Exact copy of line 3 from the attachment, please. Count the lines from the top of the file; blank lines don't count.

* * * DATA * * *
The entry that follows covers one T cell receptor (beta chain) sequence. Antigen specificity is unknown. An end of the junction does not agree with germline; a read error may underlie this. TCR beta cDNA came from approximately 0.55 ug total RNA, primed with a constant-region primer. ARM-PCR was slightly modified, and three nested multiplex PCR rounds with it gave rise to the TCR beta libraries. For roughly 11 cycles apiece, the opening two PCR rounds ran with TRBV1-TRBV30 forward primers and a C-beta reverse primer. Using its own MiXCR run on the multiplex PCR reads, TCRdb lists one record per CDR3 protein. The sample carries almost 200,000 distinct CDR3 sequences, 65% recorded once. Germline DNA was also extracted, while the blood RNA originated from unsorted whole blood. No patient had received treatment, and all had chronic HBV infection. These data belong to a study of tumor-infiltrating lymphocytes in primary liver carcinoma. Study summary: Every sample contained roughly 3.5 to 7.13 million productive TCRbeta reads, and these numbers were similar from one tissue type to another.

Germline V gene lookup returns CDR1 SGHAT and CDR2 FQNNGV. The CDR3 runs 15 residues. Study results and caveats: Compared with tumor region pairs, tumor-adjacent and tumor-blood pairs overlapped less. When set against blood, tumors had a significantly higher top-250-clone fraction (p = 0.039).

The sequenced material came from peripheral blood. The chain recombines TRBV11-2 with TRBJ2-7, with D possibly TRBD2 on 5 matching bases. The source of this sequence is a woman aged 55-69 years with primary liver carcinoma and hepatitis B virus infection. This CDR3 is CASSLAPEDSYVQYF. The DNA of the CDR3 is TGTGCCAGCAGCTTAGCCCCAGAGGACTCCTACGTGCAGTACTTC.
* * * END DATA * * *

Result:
The sequenced material came from peripheral blood. The chain recombines TRBV11-2 with TRBJ2-7, with D possibly TRBD2 on 5 matching bases. The source of this sequence is a woman aged 55-69 years with primary liver carcinoma and hepatitis B virus infection. This CDR3 is CASSLAPEDSYVQYF. The DNA of the CDR3 is TGTGCCAGCAGCTTAGCCCCAGAGGACTCCTACGTGCAGTACTTC.